The 49ers seem to recognize that replacing what Arik Armstead brought to the table will take more than just one player. His inside-outside versatility and ability to be a force against both the run and the pass necessitates spreading the resources around. So, they brought in Floyd (two years, $20 million, $12 million guaranteed) to rush the passer from the edge and Elliott (two years, $7 million, $3.25 million guaranteed) to put in the pocket and stuff the run on the interior. San Francisco loves having enough depth to rotate guys in and out, and adding two quality pieces helps do that as well.

The Bengals let D.J. Reader walk, instead deciding to pay a bit more for Sheldon Rankins. I think the Lions got the better deal here. Reader is a massive interior run stopper who routinely logs around 60% or so of his team's defensive snaps and just generally causes a ton of problems for opposing run games. Dropping that type of player into the middle of a defense that struggled down the stretch of last season is a great move -- especially considering his two-year, $24 million contract contains only $7.4 million in guarantees.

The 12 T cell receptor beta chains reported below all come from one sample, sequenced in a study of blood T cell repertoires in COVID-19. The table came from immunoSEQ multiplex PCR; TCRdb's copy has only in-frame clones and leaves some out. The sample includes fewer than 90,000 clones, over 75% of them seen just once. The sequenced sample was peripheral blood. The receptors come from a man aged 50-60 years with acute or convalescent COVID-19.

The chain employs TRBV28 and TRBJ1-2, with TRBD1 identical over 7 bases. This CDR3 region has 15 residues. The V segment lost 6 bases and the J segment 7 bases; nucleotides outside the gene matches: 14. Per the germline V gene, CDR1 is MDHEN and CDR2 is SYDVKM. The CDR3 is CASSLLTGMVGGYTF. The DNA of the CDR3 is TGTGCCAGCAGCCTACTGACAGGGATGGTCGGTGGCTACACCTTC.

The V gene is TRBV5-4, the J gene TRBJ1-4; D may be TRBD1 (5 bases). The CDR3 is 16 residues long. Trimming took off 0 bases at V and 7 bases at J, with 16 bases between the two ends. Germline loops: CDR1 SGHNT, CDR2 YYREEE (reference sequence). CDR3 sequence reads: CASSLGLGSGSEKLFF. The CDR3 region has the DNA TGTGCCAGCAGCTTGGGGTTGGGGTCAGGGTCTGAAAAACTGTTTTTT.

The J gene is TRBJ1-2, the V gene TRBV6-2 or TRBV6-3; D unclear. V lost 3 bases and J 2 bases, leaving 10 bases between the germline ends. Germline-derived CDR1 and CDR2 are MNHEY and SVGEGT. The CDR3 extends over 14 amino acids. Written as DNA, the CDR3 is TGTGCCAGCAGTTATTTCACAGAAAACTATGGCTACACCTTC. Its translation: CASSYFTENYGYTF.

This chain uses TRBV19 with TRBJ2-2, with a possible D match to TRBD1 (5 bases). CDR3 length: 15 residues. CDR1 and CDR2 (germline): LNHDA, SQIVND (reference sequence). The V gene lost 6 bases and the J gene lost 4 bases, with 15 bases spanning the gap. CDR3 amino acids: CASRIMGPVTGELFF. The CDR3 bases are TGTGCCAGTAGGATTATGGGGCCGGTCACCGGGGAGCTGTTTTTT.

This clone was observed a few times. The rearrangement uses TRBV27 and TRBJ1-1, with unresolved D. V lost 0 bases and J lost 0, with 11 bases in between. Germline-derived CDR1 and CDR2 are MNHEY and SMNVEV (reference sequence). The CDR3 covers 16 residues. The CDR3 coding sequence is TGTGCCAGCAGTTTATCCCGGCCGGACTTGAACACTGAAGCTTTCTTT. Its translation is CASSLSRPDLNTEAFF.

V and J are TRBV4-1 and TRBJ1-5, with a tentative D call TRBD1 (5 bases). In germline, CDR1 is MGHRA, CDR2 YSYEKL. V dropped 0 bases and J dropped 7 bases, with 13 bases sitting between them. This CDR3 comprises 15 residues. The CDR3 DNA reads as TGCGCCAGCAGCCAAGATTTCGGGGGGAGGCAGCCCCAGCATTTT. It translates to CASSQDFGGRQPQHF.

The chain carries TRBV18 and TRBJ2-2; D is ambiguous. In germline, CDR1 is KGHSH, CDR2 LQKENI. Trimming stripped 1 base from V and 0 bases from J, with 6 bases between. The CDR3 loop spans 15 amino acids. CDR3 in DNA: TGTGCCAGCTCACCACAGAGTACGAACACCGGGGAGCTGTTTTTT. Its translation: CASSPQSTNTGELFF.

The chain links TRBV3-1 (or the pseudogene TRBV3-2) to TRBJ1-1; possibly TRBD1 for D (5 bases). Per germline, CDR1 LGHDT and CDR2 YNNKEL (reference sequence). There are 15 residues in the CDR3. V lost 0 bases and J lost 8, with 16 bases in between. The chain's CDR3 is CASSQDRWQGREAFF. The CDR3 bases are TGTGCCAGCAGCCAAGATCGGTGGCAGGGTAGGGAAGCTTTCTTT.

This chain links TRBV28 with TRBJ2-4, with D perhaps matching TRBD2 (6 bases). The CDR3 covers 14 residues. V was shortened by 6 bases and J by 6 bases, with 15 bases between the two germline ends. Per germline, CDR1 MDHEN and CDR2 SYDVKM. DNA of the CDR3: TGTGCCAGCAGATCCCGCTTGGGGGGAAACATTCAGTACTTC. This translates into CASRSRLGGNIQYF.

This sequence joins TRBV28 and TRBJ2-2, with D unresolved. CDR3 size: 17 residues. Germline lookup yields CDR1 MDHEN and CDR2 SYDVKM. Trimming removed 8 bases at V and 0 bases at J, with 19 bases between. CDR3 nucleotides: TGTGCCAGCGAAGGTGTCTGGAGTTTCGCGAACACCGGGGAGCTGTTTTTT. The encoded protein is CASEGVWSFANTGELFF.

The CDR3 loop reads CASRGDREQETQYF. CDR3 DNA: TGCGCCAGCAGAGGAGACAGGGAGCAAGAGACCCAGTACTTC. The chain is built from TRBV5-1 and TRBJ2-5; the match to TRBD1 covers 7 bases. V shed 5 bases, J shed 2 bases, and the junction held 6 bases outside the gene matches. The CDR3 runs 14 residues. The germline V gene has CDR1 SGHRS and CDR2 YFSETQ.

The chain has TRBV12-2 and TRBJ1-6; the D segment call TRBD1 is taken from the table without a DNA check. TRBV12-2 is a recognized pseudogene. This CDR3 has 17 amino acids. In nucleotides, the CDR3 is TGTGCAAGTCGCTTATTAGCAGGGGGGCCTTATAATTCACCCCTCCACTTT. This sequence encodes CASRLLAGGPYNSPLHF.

Speaking of the interior defensive line ... this is some really nice work from the Texans. Their Danielle Hunter signing got most of the attention, but adding this duo in the middle of the defense is going to do wonders for DeMeco Ryans' unit. Autry, who remains a top-flight interior pass rusher, got $20 million over two years with just $10.5 million in guarantees; while Settle, who is more of a run-stopper, signed a two-year, $6 million contract that contains $3.5 million guaranteed.